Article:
LOS ANGELES: Yelp Inc. can’t be forced by a state judge to remove a defamatory review of a law firm from its website, the California Supreme Court said.
The state’s top court agreed with the online review platform in a split decision Monday that it’s shielded by the Communications Decency Act, the federal law that immunizes website operators from legal claims over users’ postings.
The majority overturned an appellate court’s ruling that San Francisco-based Yelp could be ordered to remove the review, even though the company itself wasn’t sued by the law firm over the unflattering opinion by a disgruntled client. The law firm had won a default judgment that the reviews should be taken down after its former client didn’t offer a defence against the defamation claims.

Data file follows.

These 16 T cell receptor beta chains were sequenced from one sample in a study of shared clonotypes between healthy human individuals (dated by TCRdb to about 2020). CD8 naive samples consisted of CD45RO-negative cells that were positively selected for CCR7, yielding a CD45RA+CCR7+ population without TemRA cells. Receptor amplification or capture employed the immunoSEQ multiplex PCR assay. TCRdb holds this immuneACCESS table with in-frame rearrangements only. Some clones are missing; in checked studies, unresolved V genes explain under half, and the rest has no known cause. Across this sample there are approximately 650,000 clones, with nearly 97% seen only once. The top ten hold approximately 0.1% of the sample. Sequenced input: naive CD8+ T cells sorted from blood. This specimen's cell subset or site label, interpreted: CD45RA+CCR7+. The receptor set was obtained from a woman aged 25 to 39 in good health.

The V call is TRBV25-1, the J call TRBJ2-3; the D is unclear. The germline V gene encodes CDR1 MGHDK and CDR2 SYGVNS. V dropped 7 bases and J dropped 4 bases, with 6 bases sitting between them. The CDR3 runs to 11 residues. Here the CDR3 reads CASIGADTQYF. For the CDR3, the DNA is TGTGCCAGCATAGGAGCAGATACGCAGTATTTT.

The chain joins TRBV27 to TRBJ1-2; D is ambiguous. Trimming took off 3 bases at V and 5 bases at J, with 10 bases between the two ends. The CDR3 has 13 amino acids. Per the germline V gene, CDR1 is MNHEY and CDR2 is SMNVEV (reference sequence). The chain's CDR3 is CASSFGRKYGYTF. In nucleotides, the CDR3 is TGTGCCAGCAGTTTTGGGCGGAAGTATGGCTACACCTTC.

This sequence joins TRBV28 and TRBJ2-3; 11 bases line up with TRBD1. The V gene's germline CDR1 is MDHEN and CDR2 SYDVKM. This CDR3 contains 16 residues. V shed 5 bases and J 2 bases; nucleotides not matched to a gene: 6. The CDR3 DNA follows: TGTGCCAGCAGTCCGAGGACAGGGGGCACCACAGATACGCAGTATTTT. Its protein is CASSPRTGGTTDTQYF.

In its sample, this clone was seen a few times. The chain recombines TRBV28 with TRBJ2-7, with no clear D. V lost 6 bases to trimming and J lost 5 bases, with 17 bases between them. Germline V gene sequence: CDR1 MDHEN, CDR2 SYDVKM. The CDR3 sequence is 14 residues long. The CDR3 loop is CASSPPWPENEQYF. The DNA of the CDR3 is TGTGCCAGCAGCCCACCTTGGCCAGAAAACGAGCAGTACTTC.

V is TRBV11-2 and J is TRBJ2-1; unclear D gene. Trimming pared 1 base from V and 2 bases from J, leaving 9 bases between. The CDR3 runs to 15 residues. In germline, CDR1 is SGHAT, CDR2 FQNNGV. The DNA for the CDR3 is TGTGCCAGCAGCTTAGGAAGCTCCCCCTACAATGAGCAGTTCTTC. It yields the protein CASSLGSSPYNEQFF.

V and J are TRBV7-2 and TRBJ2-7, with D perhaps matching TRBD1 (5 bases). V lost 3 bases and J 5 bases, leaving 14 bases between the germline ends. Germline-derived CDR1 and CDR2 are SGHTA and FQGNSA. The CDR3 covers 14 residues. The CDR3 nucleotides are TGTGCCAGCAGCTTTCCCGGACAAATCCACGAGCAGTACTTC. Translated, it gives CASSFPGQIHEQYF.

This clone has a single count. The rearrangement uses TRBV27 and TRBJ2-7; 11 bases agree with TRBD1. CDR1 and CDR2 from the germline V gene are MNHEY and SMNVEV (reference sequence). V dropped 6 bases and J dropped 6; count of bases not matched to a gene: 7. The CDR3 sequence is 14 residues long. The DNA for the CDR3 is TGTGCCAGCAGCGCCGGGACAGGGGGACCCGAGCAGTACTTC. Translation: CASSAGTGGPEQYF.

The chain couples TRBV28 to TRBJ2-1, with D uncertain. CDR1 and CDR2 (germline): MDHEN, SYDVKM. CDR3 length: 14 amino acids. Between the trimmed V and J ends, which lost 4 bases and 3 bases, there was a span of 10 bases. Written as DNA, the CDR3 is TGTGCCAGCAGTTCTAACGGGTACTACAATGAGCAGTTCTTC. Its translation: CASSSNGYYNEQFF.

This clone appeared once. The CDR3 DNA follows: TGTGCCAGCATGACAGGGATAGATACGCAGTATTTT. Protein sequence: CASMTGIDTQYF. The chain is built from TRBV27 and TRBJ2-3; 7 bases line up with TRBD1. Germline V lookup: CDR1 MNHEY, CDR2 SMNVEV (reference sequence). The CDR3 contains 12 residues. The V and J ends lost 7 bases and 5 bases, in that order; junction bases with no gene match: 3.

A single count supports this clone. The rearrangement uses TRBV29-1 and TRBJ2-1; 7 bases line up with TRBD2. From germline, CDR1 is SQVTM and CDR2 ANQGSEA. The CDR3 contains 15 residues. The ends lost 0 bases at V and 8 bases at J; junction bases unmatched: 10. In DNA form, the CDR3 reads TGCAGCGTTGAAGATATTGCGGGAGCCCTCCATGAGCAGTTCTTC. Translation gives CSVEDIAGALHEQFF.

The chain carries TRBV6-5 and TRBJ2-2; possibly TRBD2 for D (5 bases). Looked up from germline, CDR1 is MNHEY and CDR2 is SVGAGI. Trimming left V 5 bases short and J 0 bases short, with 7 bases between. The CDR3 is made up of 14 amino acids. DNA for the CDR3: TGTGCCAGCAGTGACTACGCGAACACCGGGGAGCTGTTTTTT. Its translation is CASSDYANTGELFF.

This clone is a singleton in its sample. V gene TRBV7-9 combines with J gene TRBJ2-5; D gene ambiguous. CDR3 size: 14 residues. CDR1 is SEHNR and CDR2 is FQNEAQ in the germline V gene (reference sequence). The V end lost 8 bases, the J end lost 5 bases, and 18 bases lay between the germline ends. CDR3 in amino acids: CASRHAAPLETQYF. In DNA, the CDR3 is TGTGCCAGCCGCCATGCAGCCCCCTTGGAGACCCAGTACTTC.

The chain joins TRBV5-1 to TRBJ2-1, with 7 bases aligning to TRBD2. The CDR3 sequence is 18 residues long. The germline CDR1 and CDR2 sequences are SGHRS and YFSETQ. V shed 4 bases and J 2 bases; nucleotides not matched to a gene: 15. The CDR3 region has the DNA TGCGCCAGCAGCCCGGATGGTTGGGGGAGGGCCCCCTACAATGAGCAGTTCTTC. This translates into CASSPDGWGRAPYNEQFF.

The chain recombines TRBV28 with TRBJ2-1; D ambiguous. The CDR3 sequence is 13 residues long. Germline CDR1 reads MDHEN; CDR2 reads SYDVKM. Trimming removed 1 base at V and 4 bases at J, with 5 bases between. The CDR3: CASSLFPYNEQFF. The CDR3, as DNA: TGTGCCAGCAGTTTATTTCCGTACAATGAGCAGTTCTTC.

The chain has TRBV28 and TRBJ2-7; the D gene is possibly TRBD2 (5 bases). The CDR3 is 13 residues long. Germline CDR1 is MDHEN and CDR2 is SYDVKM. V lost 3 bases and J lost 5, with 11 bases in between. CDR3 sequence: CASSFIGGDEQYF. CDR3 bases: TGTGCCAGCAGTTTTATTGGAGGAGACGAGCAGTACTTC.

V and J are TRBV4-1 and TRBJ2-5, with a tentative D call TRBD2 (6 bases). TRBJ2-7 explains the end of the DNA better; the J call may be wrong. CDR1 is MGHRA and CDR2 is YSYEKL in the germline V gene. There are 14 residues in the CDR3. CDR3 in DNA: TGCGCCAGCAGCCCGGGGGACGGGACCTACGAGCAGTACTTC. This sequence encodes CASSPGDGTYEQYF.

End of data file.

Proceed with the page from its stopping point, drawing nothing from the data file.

The law firm’s decision not to sue Yelp was a legal manoeuvre — an individual user can’t claim protection from the Communications Decency Act — that could subvert the law intended to promote online discourse and industry self-regulation, the judges said.
“What plaintiffs did in attempting to deprive Yelp of immunity was creative, but it was not difficult,” according to the decision Monday. If the gambit were recognized as legitimate, other plaintiffs could be expected to file suits seeking injunctive relief against sources of “allegedly tortious” online content.
The law firm’s legal remedies lie solely against the person who posted the review, not to Yelp itself, the judges wrote.
The case is Hassell v Bird, S235968, California Supreme Court.